Juan Ramos, a employment center employee, was eager to greet Kaine and talk to him in Spanish, a language the governor honed in his 20s as a missionary in Honduras.

"He's a patient governor," said an excited Ramos. "He takes the time to talk to people."

It is Kaine's favorite part of the job. He's made more than 1,300 visits to commerce and trade events, including several trips abroad, to solicit business for the state. Five Fortune 500 companies moved their headquarters to Virginia during his term.

During the past four years, Virginia received accolades as the "Best State for Business," the "Best Managed State" and "Best State to Raise a Child" -- tributes Kaine is eager to mention at every public opportunity.

"I think he can rightfully take pride that he has overseen the commonwealth at a period of time when we're at the top ranks of states by every metric," said Rep. Gerald E. Connolly, D-11th, who greeted Kaine at the employment center.

"We are an economic leader, an education leader and a political leader, and that's what I'm handing over" to McDonnell, Kaine said.

"Virginia is the best state in America."

But the honors -- claimed by public officials of both parties -- have not insulated the governor, or his agenda, from the grim economic realities that dominated his term.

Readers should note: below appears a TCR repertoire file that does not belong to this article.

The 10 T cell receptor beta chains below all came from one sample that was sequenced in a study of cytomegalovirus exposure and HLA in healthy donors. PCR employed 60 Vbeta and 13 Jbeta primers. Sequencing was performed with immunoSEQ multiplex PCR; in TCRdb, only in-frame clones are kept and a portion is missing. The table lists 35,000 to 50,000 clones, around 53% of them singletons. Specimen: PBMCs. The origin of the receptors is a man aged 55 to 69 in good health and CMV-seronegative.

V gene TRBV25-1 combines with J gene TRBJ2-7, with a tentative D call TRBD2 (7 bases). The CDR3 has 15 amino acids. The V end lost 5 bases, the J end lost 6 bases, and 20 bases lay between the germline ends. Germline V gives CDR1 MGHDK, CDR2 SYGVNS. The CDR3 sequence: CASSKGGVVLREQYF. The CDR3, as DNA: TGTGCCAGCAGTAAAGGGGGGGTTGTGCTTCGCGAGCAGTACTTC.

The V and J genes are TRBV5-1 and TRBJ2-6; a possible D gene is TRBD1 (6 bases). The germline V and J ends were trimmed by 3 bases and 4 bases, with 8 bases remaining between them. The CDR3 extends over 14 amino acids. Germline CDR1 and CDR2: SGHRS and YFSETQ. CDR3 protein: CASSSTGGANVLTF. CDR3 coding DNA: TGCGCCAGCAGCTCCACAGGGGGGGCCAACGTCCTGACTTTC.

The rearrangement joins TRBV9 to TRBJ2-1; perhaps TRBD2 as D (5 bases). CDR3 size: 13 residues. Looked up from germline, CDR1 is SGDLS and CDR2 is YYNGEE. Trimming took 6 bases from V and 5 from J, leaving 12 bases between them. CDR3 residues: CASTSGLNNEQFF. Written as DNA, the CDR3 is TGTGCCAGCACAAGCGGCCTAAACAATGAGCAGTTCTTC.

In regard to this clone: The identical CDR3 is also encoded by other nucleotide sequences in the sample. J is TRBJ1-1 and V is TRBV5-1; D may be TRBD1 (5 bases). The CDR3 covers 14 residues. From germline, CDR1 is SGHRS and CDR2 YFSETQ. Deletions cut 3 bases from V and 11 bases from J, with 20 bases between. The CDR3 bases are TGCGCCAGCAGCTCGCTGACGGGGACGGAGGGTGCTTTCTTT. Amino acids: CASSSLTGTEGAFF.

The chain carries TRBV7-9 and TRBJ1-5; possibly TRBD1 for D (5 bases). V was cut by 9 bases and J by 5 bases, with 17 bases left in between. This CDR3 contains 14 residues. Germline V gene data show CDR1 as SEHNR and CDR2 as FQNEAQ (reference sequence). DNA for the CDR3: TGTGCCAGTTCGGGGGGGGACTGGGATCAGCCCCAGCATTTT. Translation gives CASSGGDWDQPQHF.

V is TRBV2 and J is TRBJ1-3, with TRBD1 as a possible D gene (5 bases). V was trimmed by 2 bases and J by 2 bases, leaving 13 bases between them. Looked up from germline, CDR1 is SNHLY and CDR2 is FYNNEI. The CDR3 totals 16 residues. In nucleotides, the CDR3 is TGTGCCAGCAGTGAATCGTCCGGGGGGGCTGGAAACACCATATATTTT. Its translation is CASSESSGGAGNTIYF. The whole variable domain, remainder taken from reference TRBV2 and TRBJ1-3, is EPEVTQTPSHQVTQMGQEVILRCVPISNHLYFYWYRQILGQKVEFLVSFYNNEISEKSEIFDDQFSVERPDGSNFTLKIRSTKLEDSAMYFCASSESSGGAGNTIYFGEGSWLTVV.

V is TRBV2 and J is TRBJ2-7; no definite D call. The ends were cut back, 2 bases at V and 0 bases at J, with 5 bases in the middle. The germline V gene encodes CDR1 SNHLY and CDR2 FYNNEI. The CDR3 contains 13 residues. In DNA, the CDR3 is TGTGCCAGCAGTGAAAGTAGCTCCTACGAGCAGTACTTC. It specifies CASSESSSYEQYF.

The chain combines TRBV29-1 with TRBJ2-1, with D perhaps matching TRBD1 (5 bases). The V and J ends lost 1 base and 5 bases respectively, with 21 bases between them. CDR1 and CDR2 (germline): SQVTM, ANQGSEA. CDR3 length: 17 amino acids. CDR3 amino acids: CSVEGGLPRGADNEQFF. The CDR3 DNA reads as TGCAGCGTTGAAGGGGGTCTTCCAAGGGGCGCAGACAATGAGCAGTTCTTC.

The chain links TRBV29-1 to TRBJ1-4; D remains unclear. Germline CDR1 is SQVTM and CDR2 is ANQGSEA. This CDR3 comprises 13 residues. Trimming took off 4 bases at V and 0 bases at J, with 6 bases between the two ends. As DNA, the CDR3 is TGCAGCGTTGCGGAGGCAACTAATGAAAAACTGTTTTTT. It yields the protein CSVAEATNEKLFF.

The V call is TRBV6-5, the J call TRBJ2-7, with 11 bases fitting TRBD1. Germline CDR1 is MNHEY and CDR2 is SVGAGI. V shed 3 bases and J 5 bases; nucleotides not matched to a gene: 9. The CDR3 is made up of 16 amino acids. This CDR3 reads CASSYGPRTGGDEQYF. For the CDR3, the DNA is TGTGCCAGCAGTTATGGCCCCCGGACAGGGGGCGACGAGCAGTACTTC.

Tight budgets thwarted his ambition to expand pre-kindergarten programs greatly and forced him to stress the already stretched social safety net upon which the neediest Virginians rely.

"My job has been primarily to try to lead this state through the hardest economy we've seen since the Depression," he said.

Tax-wary Republicans in the House of Delegates repeatedly blocked statewide transportation proposals during Kaine's tenure. The one plan that did clear the legislature, in 2007, was derailed by the Virginia Supreme Court, which ruled that unelected regional authorities may not collect taxes.

"Two things crippled him -- an awful economy and a Republican House of Delegates that had figured out after Mark Warner that they didn't want to create a Mark Warner," Sabato said. He was referring to Kaine's popular predecessor, who won a $1.4 billion tax increase with Republican help in 2004 and was elected to the U.S. Senate in 2008.

Sabato said Kaine's acceptance of Obama's offer to be chairman of the Democratic National Committee made him appear more partisan, which made it harder to win compromises in the legislature.

House Majority Leader H. Morgan Griffith, R-Salem, said Kaine did not work hard enough to build consensus across party lines like Warner. Kaine's approach cost him and the state deals on matters such as transportation, he said.

"He probably has this T-shirt that says 'I spent four years in the governor's mansion and all I got was this lousy smoking ban,'" Griffith said.

Griffith did credit Kaine with working with lawmakers to pass mental-health reforms after the Virginia Tech tragedy. But he said the outgoing governor's legacy probably would be mostly political, citing Obama's victory.